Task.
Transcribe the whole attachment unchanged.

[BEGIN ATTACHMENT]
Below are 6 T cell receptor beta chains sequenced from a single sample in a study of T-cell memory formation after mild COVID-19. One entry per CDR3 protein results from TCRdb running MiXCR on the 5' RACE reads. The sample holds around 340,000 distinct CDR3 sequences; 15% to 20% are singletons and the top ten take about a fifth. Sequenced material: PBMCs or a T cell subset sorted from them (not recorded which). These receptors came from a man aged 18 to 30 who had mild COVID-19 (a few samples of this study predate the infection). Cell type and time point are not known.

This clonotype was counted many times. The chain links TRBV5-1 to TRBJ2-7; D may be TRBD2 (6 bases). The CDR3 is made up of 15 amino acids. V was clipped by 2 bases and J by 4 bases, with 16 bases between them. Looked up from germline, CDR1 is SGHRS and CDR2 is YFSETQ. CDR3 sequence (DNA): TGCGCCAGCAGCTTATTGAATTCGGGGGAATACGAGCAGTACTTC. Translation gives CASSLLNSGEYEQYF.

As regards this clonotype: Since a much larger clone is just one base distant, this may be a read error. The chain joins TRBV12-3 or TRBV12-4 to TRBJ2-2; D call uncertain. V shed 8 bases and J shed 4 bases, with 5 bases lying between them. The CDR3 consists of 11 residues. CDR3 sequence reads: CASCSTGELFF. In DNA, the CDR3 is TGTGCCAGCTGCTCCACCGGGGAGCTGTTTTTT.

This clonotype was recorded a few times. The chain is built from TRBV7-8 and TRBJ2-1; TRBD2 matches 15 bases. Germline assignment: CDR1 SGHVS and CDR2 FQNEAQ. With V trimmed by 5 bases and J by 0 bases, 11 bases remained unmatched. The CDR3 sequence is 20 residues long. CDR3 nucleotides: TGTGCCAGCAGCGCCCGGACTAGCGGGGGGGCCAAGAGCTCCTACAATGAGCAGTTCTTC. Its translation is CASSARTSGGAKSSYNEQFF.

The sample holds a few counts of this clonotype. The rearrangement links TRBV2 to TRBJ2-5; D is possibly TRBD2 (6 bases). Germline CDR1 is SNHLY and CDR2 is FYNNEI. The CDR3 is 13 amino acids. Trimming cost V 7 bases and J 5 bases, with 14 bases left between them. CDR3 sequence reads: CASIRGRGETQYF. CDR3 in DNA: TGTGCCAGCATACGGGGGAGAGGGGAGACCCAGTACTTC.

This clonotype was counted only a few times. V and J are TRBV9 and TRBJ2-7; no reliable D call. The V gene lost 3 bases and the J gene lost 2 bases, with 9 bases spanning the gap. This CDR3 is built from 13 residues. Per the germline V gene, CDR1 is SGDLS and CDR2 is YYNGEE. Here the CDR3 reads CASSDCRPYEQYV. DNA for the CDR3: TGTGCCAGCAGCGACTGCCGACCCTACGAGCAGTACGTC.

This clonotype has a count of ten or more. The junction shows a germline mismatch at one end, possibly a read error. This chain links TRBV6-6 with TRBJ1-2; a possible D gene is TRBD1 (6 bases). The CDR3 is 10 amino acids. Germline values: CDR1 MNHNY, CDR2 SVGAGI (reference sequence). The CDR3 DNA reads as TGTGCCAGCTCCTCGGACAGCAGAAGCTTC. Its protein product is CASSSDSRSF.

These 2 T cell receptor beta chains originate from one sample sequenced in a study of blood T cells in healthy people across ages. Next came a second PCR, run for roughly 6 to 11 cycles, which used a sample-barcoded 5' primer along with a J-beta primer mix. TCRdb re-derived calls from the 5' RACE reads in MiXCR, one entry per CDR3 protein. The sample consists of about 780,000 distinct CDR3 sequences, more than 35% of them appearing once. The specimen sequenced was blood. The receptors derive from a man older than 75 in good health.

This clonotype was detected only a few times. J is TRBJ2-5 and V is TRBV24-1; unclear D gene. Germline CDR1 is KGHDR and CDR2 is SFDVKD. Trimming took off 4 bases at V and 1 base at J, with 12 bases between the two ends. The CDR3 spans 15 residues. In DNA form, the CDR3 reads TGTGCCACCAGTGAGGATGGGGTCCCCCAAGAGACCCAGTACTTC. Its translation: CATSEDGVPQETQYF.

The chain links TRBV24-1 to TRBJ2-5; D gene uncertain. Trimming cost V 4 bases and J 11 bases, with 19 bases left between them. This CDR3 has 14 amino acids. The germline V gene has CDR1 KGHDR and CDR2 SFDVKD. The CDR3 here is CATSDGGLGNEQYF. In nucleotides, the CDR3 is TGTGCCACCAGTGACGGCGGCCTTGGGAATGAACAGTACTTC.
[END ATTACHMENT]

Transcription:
Below are 6 T cell receptor beta chains sequenced from a single sample in a study of T-cell memory formation after mild COVID-19. One entry per CDR3 protein results from TCRdb running MiXCR on the 5' RACE reads. The sample holds around 340,000 distinct CDR3 sequences; 15% to 20% are singletons and the top ten take about a fifth. Sequenced material: PBMCs or a T cell subset sorted from them (not recorded which). These receptors came from a man aged 18 to 30 who had mild COVID-19 (a few samples of this study predate the infection). Cell type and time point are not known.

This clonotype was counted many times. The chain links TRBV5-1 to TRBJ2-7; D may be TRBD2 (6 bases). The CDR3 is made up of 15 amino acids. V was clipped by 2 bases and J by 4 bases, with 16 bases between them. Looked up from germline, CDR1 is SGHRS and CDR2 is YFSETQ. CDR3 sequence (DNA): TGCGCCAGCAGCTTATTGAATTCGGGGGAATACGAGCAGTACTTC. Translation gives CASSLLNSGEYEQYF.

As regards this clonotype: Since a much larger clone is just one base distant, this may be a read error. The chain joins TRBV12-3 or TRBV12-4 to TRBJ2-2; D call uncertain. V shed 8 bases and J shed 4 bases, with 5 bases lying between them. The CDR3 consists of 11 residues. CDR3 sequence reads: CASCSTGELFF. In DNA, the CDR3 is TGTGCCAGCTGCTCCACCGGGGAGCTGTTTTTT.

This clonotype was recorded a few times. The chain is built from TRBV7-8 and TRBJ2-1; TRBD2 matches 15 bases. Germline assignment: CDR1 SGHVS and CDR2 FQNEAQ. With V trimmed by 5 bases and J by 0 bases, 11 bases remained unmatched. The CDR3 sequence is 20 residues long. CDR3 nucleotides: TGTGCCAGCAGCGCCCGGACTAGCGGGGGGGCCAAGAGCTCCTACAATGAGCAGTTCTTC. Its translation is CASSARTSGGAKSSYNEQFF.

The sample holds a few counts of this clonotype. The rearrangement links TRBV2 to TRBJ2-5; D is possibly TRBD2 (6 bases). Germline CDR1 is SNHLY and CDR2 is FYNNEI. The CDR3 is 13 amino acids. Trimming cost V 7 bases and J 5 bases, with 14 bases left between them. CDR3 sequence reads: CASIRGRGETQYF. CDR3 in DNA: TGTGCCAGCATACGGGGGAGAGGGGAGACCCAGTACTTC.

This clonotype was counted only a few times. V and J are TRBV9 and TRBJ2-7; no reliable D call. The V gene lost 3 bases and the J gene lost 2 bases, with 9 bases spanning the gap. This CDR3 is built from 13 residues. Per the germline V gene, CDR1 is SGDLS and CDR2 is YYNGEE. Here the CDR3 reads CASSDCRPYEQYV. DNA for the CDR3: TGTGCCAGCAGCGACTGCCGACCCTACGAGCAGTACGTC.

This clonotype has a count of ten or more. The junction shows a germline mismatch at one end, possibly a read error. This chain links TRBV6-6 with TRBJ1-2; a possible D gene is TRBD1 (6 bases). The CDR3 is 10 amino acids. Germline values: CDR1 MNHNY, CDR2 SVGAGI (reference sequence). The CDR3 DNA reads as TGTGCCAGCTCCTCGGACAGCAGAAGCTTC. Its protein product is CASSSDSRSF.

These 2 T cell receptor beta chains originate from one sample sequenced in a study of blood T cells in healthy people across ages. Next came a second PCR, run for roughly 6 to 11 cycles, which used a sample-barcoded 5' primer along with a J-beta primer mix. TCRdb re-derived calls from the 5' RACE reads in MiXCR, one entry per CDR3 protein. The sample consists of about 780,000 distinct CDR3 sequences, more than 35% of them appearing once. The specimen sequenced was blood. The receptors derive from a man older than 75 in good health.

This clonotype was detected only a few times. J is TRBJ2-5 and V is TRBV24-1; unclear D gene. Germline CDR1 is KGHDR and CDR2 is SFDVKD. Trimming took off 4 bases at V and 1 base at J, with 12 bases between the two ends. The CDR3 spans 15 residues. In DNA form, the CDR3 reads TGTGCCACCAGTGAGGATGGGGTCCCCCAAGAGACCCAGTACTTC. Its translation: CATSEDGVPQETQYF.

The chain links TRBV24-1 to TRBJ2-5; D gene uncertain. Trimming cost V 4 bases and J 11 bases, with 19 bases left between them. This CDR3 has 14 amino acids. The germline V gene has CDR1 KGHDR and CDR2 SFDVKD. The CDR3 here is CATSDGGLGNEQYF. In nucleotides, the CDR3 is TGTGCCACCAGTGACGGCGGCCTTGGGAATGAACAGTACTTC.